It is impossible to ignore the extremely large number of MySQL users in the world. This has led to an outpouring of books, tutorials and mailing lists for MySQL—some (but not all) of which have been sponsored by the MySQL company itself. If the community-based support is not enough, it is possible to buy commercial support for MySQL from a number of companies, including MySQL AB.
PostgreSQL has a smaller community, and a smaller number of books and tutorials available. However, my experience has been that the community is responsive to questions and suggestions, and that the lead developers often are quite willing to answer questions from all levels of users.
Many open-source packages support both MySQL and PostgreSQL. But, it is rare to find a package that supports PostgreSQL exclusively, and it is easy to find packages that support MySQL alone. This has been a source of some frustration for members of the PostgreSQL community; however, there doesn't seem to be much anyone can do about it, short of asking for patches or contributing such patches.
A recent thread on the main PostgreSQL mailing list asked about CRM packages that support the database. Although there were a few, there was definitely some grumbling about the lack of PostgreSQL from other open-source projects. Those projects often are staffed by small groups of volunteers who rarely understand how they can make their SQL more portable and thus easier to use on multiple brands of databases.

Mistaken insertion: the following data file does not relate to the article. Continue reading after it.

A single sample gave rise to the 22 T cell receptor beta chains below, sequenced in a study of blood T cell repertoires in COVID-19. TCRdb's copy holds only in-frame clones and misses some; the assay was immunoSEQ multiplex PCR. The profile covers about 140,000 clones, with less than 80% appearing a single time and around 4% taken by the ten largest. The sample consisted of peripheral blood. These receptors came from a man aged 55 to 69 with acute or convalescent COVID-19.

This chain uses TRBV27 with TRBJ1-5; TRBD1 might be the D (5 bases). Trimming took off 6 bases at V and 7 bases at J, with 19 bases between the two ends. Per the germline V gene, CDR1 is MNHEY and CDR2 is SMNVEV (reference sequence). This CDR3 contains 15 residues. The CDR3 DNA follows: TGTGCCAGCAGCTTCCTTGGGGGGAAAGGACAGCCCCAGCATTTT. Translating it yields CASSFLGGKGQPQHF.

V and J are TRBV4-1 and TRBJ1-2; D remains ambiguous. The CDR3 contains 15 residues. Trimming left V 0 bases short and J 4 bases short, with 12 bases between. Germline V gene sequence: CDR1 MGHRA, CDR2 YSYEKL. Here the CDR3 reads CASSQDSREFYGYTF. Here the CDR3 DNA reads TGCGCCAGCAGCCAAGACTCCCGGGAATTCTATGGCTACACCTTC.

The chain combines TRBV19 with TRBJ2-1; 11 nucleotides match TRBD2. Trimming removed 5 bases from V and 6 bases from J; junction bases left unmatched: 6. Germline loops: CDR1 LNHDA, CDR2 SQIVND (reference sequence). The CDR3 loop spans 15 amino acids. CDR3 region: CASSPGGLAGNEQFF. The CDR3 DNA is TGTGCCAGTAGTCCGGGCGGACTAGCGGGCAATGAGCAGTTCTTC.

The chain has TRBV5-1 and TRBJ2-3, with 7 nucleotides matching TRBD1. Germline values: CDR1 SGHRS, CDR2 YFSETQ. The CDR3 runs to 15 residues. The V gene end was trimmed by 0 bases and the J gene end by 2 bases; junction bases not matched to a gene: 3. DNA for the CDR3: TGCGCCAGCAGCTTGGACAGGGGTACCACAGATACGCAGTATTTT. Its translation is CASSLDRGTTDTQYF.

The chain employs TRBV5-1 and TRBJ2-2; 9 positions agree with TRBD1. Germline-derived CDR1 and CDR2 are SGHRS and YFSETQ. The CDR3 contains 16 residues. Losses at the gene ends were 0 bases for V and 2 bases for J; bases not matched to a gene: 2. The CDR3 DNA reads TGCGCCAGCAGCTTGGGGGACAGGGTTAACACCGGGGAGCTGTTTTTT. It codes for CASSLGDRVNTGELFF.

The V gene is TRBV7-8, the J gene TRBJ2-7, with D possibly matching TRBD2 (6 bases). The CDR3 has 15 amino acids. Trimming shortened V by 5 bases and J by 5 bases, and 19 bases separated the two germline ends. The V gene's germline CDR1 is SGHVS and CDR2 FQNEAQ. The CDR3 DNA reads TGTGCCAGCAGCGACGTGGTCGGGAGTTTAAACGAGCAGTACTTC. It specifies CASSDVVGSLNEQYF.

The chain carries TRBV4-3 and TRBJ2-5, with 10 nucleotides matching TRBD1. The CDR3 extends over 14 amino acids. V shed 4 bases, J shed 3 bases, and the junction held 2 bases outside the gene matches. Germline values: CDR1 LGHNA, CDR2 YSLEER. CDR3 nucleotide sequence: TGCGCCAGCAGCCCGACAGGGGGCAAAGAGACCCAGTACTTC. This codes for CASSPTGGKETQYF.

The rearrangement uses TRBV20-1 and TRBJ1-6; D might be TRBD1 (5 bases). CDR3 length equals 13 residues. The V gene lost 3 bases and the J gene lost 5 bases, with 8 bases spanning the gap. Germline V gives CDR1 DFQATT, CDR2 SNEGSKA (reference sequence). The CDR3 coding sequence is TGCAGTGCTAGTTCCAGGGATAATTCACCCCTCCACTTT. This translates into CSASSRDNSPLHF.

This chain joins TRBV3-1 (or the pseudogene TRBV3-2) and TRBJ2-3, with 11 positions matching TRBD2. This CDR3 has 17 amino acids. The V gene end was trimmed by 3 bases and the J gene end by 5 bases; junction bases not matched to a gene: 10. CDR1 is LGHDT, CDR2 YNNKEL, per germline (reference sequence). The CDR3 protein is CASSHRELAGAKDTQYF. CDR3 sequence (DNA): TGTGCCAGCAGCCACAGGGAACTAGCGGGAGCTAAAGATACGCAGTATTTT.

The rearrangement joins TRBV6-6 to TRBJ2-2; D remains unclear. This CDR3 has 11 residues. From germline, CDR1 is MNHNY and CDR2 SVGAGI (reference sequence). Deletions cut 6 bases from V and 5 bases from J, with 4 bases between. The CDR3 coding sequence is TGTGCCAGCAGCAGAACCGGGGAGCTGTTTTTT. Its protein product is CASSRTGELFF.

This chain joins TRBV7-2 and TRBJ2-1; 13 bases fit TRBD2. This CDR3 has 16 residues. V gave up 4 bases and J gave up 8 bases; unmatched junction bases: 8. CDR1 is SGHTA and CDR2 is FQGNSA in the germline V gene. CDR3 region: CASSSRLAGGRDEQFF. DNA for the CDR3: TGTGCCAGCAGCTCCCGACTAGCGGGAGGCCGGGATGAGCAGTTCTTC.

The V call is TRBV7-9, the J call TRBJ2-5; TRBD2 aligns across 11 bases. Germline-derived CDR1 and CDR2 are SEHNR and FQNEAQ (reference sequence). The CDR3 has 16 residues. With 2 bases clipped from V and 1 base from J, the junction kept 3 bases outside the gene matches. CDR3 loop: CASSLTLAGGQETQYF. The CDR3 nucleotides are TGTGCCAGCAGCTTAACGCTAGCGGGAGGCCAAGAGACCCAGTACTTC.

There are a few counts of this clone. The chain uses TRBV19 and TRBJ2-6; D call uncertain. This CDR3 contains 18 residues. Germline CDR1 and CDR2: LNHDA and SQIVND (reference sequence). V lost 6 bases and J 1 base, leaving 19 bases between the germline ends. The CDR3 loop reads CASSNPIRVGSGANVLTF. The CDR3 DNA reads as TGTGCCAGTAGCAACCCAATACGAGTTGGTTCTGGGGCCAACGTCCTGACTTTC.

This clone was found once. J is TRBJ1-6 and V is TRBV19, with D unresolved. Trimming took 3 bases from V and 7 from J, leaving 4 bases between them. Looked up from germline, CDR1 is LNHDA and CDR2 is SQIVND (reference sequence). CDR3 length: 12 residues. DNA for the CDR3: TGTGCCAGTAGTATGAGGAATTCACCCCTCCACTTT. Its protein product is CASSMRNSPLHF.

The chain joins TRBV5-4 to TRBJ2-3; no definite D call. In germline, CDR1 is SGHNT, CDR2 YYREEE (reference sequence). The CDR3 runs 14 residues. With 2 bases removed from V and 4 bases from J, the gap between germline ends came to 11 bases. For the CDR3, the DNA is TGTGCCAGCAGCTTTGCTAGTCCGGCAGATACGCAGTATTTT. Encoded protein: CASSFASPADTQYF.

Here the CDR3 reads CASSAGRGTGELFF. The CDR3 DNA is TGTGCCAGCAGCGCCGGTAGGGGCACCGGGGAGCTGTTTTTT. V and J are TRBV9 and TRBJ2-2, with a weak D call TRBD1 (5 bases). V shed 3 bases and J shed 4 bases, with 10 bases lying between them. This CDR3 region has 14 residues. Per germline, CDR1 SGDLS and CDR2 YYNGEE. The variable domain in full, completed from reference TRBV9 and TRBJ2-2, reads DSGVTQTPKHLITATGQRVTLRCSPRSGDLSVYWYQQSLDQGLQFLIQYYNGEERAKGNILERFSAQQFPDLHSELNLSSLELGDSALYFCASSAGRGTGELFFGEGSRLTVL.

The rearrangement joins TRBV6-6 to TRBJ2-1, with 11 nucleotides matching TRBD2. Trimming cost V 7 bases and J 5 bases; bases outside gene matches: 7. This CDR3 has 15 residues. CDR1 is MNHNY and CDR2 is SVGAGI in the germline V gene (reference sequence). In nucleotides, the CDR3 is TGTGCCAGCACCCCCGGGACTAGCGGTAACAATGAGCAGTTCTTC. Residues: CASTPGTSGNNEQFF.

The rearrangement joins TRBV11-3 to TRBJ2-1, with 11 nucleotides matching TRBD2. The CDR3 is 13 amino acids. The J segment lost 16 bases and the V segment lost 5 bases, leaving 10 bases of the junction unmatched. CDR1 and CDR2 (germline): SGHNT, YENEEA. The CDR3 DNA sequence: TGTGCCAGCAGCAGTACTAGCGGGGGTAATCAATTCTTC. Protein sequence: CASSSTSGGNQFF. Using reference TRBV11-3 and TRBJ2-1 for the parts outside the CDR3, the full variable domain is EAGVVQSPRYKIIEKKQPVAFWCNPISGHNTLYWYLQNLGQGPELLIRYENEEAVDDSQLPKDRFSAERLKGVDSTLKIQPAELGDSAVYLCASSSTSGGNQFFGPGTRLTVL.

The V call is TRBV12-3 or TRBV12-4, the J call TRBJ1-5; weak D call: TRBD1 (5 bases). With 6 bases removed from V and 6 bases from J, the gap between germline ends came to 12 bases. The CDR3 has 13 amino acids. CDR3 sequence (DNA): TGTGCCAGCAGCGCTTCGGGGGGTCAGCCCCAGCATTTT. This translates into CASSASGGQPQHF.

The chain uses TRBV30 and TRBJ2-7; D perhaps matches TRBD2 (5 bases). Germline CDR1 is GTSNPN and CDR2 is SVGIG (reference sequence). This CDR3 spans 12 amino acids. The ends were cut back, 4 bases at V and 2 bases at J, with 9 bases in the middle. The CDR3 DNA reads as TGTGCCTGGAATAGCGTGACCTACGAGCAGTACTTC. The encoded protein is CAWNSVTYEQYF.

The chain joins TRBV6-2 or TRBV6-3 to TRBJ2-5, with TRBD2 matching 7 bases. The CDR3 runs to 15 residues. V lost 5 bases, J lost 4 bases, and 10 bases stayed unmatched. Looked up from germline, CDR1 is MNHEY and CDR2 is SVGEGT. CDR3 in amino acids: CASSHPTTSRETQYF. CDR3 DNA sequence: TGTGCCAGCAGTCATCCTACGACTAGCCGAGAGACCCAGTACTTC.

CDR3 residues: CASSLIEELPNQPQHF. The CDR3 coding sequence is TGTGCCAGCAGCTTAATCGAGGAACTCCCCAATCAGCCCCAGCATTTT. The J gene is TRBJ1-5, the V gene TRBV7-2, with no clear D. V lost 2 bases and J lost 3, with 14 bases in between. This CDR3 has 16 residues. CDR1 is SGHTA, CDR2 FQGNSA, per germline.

The bottom line on support is that although PostgreSQL support is excellent, MySQL support is overwhelming. If there is a winner here, it's MySQL.
So, should you pick MySQL or PostgreSQL for your next database task? All things being equal, I strongly recommend PostgreSQL. Its community might be smaller, and there are fewer resources available in print and on the Web. But, it has more features to ensure data integrity, its features are largely a superset of MySQL, and it always offers transactions and referential integrity, without having to specify a particular type of table.
That said, there are reasons to use MySQL: if you already are using it, if you need commercial or community support, if you need replication, or if you are using software that is incompatible with PostgreSQL, MySQL is a fine choice. Just make sure to use InnoDB tables, so that you can take advantage of what a database always was meant to do—ensure the quality of the data.